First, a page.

Earful of Visuals:
Dewapriya’s Radio magic
Kanata Parak (Earful of Visuals), a dual audio CD anthology of 14
Radio Plays produced by Malaka Dewapriya, film maker, visual artiste,
Sinhala Radio playwriter, short film and video director, will be
launched at the Auditorium of the Mahaweli Centre, Colombo, at 3.00 p.m.
on April 7.
A debut endeavour, Dewapriya is hopeful of creating an aesthetic
revolutionary change in the sphere of Radio Plays in Sri Lanka with his
CD, which is supported by vocal contributions of nearly 40 prominent
artistes. These include Jayalath Manorathna, Dharmasiri Bandaranayake,
Saman Athaudahetti, Lucian Bulathsinhala, Somasiri Liyanage, W. Jayasiri,
Buddhadasa Withanachchi, Chandra Kaluarachchi, Ramya Wanigasekara,
Rathna Lalani, Damayanthi Fonseka, Lakashman Mendis, Saumaya Liyanage,
Kaushalya Fernando, Darmapriya Dias, Deepani Silva, Chandrasoma
Binduhewa and several others. Theme music for the CD has been created by
Dewapriya describes Kanata Parak as an artistic attempt to emphasise
the significance of audio-media for creating socio-political awareness,
at a time when that media has been used for mere popular and commercial
purposes. “As an art, Radio Play is one of the most powerful genre in
the world today; it is called the eighth art in the world,” he says,
adding that though it is said a picture tells thousand words, Radio
Plays have the power to produce thousands of visuals in one word, if
Commenting on the role of Radio Drama today, he says,
Plays are no longer confined only to radio waves, and explains that one
can share it as a sound file and also download it like as one. “If you
just go by the information in the ‘www.moonlightaudiothetre.ca’, today,
Radio Play has a huge social role. People are made to listen to them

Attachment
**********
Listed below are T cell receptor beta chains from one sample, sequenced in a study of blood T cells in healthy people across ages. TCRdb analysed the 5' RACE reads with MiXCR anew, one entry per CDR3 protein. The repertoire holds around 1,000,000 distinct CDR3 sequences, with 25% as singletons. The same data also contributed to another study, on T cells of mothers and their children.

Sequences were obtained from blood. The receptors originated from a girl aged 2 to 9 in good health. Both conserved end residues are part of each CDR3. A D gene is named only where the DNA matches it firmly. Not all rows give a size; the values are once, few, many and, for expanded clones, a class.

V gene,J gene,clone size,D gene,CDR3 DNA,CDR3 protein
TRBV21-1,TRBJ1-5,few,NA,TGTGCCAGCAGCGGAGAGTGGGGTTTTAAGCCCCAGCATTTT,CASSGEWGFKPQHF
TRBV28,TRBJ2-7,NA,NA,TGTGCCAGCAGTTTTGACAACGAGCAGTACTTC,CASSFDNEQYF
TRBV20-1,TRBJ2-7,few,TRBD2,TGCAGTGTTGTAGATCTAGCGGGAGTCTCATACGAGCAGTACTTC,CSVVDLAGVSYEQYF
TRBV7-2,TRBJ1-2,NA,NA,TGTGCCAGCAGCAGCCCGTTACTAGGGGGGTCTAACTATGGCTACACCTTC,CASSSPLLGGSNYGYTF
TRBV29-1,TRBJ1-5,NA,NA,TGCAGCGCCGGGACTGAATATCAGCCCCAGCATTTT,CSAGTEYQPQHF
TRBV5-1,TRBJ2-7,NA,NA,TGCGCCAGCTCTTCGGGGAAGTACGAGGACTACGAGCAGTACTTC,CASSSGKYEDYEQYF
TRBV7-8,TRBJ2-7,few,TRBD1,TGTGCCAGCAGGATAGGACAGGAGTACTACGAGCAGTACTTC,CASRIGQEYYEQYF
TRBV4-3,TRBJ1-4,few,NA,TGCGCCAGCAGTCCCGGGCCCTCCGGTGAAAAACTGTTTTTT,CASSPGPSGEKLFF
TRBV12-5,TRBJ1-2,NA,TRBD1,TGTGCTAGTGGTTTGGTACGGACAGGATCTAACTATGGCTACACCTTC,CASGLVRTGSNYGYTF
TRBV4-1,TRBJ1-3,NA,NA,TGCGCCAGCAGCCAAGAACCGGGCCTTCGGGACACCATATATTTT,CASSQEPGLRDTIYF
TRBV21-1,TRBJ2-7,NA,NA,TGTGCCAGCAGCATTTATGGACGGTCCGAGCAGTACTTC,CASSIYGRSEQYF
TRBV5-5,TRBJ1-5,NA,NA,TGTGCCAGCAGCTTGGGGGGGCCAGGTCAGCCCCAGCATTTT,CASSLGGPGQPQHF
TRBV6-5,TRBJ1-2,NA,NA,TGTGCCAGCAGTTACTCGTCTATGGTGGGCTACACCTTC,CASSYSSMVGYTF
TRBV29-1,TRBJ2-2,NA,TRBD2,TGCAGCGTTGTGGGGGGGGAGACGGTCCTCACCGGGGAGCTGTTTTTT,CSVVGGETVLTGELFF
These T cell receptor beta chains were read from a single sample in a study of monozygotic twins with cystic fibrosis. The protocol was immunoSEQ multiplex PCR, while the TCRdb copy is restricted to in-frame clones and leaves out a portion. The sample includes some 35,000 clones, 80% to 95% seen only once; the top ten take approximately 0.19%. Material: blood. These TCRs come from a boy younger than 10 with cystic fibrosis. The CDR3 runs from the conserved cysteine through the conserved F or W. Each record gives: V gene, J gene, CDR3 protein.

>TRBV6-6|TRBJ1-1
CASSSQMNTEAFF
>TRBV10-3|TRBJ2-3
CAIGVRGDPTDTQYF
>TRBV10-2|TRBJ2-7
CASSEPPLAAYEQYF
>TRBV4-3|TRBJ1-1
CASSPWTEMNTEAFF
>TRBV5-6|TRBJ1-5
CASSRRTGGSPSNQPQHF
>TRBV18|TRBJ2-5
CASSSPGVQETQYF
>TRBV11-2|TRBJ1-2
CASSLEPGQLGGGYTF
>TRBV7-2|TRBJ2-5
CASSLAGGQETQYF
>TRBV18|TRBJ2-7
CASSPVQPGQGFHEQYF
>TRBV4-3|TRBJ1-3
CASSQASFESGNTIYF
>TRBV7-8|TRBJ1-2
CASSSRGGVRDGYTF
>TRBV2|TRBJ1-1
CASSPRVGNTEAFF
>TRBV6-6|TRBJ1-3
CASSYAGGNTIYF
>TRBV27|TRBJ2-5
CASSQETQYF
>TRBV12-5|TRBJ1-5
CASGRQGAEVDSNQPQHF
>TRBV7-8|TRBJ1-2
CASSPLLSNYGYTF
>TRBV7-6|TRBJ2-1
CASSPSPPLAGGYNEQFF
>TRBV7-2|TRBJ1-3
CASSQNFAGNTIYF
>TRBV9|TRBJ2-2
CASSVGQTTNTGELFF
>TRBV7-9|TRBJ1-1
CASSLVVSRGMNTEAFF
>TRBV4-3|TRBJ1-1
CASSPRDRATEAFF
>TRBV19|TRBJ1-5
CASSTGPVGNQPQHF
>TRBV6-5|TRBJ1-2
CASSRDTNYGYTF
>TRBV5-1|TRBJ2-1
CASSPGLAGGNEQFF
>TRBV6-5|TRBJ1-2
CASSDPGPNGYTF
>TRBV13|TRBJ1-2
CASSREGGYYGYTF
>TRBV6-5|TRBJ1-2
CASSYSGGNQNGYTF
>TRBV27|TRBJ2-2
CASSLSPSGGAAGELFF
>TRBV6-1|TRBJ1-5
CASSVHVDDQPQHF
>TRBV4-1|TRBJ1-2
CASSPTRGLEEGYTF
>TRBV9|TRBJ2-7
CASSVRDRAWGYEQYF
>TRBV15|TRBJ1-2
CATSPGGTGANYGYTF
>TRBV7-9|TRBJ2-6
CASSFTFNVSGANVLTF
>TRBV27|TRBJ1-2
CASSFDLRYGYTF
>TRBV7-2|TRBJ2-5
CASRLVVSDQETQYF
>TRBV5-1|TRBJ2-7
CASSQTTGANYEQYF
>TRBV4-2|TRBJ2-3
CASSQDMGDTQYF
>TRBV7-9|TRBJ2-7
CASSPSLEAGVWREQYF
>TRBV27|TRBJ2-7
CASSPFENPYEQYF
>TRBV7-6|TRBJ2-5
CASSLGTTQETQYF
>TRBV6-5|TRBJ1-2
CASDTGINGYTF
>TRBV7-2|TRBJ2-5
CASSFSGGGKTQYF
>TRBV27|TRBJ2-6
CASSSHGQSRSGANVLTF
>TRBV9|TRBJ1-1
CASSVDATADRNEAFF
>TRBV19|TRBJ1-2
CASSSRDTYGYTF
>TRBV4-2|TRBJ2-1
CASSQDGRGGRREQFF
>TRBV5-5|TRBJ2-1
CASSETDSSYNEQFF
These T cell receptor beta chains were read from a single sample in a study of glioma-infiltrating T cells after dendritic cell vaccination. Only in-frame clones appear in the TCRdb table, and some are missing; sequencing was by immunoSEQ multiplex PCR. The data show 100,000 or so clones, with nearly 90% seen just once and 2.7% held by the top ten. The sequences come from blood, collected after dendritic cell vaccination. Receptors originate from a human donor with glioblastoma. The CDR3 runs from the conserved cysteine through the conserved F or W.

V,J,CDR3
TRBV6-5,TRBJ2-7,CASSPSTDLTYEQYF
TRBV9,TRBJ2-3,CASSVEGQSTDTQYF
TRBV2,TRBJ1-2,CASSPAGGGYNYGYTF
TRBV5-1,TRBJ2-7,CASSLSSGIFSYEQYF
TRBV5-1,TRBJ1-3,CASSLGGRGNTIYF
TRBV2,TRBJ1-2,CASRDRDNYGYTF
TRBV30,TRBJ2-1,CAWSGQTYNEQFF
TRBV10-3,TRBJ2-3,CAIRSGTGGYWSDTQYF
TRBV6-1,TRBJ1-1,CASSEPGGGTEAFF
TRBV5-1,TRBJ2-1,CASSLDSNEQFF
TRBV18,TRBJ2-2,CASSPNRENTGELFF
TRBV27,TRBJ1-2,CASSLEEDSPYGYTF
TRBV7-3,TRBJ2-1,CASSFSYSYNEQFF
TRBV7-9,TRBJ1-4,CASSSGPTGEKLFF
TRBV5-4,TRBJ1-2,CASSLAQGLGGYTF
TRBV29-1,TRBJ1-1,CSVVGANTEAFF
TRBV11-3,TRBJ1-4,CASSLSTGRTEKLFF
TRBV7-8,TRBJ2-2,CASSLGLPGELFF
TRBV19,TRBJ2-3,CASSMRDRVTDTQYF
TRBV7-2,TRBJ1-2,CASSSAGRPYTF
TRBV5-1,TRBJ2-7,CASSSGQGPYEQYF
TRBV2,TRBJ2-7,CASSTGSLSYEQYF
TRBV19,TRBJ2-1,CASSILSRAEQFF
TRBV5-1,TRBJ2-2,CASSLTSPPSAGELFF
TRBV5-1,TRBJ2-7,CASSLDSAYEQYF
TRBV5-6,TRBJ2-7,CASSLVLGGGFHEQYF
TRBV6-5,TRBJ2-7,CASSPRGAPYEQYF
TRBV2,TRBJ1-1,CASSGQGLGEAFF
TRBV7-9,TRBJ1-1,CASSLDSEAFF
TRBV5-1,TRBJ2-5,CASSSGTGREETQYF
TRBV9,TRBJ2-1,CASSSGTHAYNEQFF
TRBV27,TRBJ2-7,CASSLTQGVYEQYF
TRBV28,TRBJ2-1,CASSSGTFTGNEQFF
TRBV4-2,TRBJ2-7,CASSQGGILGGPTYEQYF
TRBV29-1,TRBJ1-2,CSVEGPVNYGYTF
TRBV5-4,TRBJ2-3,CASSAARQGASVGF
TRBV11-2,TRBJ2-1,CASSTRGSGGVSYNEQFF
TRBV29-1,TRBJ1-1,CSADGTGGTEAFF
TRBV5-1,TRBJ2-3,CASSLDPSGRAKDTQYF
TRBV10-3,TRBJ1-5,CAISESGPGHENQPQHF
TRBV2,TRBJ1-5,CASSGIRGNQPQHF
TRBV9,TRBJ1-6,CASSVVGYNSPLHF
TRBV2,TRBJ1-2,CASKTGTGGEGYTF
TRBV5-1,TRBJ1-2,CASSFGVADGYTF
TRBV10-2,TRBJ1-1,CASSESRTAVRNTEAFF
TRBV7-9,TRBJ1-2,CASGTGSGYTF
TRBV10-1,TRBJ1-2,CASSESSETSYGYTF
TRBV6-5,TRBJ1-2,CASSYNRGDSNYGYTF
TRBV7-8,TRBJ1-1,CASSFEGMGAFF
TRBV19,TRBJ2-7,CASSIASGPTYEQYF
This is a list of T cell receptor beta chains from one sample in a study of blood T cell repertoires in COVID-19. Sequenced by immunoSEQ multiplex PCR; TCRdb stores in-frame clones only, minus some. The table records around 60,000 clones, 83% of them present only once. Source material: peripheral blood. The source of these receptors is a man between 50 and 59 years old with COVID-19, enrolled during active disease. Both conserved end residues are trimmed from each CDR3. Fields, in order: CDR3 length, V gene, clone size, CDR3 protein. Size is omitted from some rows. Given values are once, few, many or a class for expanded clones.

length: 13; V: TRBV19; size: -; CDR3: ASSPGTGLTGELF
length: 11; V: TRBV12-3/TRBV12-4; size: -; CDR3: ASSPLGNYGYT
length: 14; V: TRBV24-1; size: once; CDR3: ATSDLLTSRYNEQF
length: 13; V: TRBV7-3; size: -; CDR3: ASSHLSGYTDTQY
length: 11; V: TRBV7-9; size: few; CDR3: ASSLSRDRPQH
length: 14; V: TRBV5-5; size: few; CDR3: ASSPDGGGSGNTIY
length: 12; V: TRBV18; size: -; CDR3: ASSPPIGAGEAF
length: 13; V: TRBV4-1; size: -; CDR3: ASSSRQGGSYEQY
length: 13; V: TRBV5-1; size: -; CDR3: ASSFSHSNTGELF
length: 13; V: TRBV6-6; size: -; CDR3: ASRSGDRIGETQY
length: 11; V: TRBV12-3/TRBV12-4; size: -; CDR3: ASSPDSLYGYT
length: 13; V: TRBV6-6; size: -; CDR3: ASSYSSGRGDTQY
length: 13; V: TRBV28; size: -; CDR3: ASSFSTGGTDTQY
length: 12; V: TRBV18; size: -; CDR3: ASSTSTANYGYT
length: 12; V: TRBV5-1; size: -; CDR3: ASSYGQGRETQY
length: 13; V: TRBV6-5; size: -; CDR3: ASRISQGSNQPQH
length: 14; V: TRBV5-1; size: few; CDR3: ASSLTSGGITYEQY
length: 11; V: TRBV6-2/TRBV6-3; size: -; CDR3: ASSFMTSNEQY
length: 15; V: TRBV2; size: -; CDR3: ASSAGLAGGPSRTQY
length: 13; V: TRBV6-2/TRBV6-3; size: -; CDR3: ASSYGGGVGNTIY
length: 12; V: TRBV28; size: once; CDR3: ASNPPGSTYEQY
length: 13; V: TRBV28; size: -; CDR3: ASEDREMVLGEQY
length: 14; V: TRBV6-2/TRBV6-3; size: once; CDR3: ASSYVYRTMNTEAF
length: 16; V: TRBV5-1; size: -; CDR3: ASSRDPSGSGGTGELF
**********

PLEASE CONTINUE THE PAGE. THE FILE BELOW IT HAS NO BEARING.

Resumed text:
while they are waiting to see their doctors in hospitals, in long
flights, in long road journeys and in any place people have to waste
their time, they can be made to listen to radio plays. So it is a
popular medium in the world,” he says.
Dewapriya, who entered the world of Radio Plays as a script writer in
1995 and has been active in field ever since, says until 2005 he
produced scripts for the program called Guwanviduli Rangamandala for the
Sri Lanka Broadcasting Corporation (SLBC). He both wrote and acted
received guidance from the giants of this field like Sugathapala de
Silva, Tilak Jayarathne, J. H. Jayawaradana and Dharmashri Munasinha.
Sugathapala de Silva after going through some of Dewapriya’s plays had
once told him, that ‘the initial stage of radio plays absorbed stories
from classic short stories, parables, historical plays, or reproducing
mere stories available in society in dialogue format’ and advised him to
think of the huge place for imagination in Radio Plays and its immense
power as a medium. “When I sit to write a script often I am reminded of
his words,” says Dewapriya.
He has collected his plays in three volumes; Uge Hisa Ivarai ( off
with his head), Nihon Sepa Lebewa (may you attend comfort worldly life